LINGUIST List 14.78

Fri Jan 10 2003

Sum: Linguistic Autobiographies

Editor for this issue: Steve Moran <>


  1. Michael Erard, linguistic autobiographies

Message 1: linguistic autobiographies

Date: Wed, 8 Jan 2003 08:31:53 -0600
From: Michael Erard <>
Subject: linguistic autobiographies

I'd like to thank the following people who responded to my inquiry 
about their use of linguistic autobiographies (Linguist 13.2866) 
in the classroom:

Bethany K. Dumas
Mai Kuha
Lee Campbell
Jean-Marc Dewaele
Harold F. Schiffman
Dom Watt
Leanne Hinton
Rebecca Wheeler
Bill Kretzschmar
Ellen Johnso
Aneta Pavlenko
Maria Carreira

While the linguistic autobiography enjoys a good reputation as a 
research tool, it is also widely used in the classroom to open 
discussions about the formal properties of language, the relationship 
between language and society, language and identity, and language in 
US history, as well as a diagnostic tool with which teachers can 
rapidly assess rapidly their students' needs and backgrounds.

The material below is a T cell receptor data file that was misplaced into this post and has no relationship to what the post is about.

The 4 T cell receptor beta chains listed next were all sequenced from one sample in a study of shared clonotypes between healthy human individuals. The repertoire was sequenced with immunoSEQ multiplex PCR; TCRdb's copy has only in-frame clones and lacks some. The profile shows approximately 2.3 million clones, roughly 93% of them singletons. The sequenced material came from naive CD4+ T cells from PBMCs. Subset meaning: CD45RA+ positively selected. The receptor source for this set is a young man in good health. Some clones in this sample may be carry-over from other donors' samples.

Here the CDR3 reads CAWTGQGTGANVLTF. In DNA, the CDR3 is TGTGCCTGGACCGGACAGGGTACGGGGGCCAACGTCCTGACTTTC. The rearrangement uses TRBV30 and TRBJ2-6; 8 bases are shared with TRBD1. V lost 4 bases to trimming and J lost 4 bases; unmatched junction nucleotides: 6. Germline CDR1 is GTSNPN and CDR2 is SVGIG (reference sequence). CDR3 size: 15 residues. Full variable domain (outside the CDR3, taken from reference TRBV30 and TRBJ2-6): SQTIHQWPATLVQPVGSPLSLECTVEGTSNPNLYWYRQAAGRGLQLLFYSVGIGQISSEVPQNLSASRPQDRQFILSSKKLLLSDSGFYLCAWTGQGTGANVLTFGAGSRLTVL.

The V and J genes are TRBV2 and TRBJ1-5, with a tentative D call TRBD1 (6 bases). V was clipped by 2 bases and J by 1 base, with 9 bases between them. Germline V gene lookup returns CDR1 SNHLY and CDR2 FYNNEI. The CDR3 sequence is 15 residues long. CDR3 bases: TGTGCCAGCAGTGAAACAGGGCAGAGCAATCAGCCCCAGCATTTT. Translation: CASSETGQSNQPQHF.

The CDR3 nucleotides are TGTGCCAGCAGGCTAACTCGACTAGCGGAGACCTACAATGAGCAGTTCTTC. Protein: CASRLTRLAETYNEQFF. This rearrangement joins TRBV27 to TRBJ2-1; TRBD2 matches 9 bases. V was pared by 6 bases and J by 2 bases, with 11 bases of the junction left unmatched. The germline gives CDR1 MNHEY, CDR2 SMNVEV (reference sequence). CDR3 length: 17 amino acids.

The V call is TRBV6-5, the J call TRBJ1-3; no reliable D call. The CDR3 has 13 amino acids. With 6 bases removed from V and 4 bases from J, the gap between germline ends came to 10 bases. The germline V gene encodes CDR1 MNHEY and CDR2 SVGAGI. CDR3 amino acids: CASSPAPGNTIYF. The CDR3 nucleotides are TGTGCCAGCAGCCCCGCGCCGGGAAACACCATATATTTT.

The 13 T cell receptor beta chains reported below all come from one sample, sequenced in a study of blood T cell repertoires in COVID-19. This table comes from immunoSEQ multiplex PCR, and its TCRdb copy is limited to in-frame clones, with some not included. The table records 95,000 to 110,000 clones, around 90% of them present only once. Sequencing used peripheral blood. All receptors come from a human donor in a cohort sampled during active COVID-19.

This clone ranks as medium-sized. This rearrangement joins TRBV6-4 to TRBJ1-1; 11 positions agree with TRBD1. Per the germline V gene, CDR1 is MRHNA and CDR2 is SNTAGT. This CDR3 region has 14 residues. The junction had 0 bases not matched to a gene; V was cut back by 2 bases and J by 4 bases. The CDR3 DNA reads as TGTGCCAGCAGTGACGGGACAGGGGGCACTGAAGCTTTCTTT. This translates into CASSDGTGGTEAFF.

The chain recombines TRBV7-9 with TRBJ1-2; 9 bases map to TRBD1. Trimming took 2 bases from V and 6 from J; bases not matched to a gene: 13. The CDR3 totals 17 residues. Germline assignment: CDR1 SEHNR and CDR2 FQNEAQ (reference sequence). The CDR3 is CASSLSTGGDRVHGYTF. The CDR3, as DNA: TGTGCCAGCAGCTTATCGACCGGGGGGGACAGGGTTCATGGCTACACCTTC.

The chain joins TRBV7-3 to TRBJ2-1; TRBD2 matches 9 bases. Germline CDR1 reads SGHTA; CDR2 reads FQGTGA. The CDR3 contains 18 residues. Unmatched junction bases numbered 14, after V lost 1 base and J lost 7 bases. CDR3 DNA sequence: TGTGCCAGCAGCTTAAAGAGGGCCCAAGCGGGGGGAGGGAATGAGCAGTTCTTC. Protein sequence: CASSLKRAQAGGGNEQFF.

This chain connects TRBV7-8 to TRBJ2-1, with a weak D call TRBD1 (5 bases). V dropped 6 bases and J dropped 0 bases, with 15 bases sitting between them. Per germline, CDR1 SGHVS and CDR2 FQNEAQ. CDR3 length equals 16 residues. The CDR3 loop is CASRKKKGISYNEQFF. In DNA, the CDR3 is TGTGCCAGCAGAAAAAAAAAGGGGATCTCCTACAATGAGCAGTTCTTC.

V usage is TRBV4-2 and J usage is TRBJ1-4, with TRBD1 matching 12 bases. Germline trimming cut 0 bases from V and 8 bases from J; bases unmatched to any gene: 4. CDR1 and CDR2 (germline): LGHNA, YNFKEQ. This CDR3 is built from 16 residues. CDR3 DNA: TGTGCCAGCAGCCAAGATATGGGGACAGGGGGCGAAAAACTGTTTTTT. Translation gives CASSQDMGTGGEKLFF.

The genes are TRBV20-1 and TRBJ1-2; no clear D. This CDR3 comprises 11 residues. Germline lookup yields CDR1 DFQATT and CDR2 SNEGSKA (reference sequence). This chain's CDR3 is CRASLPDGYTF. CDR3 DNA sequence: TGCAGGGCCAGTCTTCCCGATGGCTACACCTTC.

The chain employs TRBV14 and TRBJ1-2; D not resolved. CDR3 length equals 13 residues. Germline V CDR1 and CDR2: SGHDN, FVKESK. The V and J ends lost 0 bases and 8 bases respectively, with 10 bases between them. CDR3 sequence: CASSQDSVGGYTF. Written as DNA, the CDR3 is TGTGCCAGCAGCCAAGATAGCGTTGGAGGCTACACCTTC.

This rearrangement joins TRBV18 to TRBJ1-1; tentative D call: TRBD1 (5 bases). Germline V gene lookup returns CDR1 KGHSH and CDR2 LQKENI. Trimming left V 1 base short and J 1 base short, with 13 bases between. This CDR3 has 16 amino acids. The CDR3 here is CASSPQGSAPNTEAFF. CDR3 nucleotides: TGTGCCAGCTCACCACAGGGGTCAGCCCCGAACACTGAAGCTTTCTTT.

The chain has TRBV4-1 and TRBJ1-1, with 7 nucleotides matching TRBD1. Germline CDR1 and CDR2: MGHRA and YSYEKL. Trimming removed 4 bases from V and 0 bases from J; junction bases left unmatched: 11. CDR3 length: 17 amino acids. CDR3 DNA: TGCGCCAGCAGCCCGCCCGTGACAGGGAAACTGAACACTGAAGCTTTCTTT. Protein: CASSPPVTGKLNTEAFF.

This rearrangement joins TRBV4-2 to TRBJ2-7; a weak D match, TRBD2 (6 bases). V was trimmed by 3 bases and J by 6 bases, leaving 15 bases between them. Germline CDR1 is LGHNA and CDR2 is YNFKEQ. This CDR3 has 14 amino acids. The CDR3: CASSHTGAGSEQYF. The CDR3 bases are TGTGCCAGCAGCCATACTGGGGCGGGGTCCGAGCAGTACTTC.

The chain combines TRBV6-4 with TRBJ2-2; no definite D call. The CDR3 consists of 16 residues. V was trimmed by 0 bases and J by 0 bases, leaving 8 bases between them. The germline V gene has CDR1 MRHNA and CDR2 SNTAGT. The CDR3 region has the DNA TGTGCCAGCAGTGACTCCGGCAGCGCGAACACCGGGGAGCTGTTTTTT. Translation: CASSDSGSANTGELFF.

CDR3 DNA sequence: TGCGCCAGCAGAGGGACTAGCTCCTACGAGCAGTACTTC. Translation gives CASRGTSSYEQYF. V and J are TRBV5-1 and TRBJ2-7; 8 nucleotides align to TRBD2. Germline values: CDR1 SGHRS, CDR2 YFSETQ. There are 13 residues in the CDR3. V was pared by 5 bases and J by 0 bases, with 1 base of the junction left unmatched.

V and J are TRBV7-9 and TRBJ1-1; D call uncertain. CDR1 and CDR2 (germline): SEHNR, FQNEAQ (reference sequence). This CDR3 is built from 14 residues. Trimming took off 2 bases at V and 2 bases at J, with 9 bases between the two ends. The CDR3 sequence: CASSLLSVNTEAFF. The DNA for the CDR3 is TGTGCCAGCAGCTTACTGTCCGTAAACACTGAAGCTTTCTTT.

One interesting question arose: Where does the pedagogical use of the 
linguistic autobiography come from? At least one of my respondents 
claimed s/he had invented it de novo; another person suspected it had 
been invented multiply. While nothing precludes the polygenesis of 
this assignment, I was surprised to learn of the linguistic 
autobiography's pedigree.

For clearing that up, I would like to thank Virginia McDavid, who 
wrote that "to the best of my knowledge, my husband invented and 
developed [the linguistic autobiography]." She said that she began 
using it herself as early as the late 1950's. "My husband used to 
say in connection with the assignment that it had connections with 
what Leonard Bloofield said about people's self-knowledge about 
language: People don't know what they say or what they think they 
ought to say."
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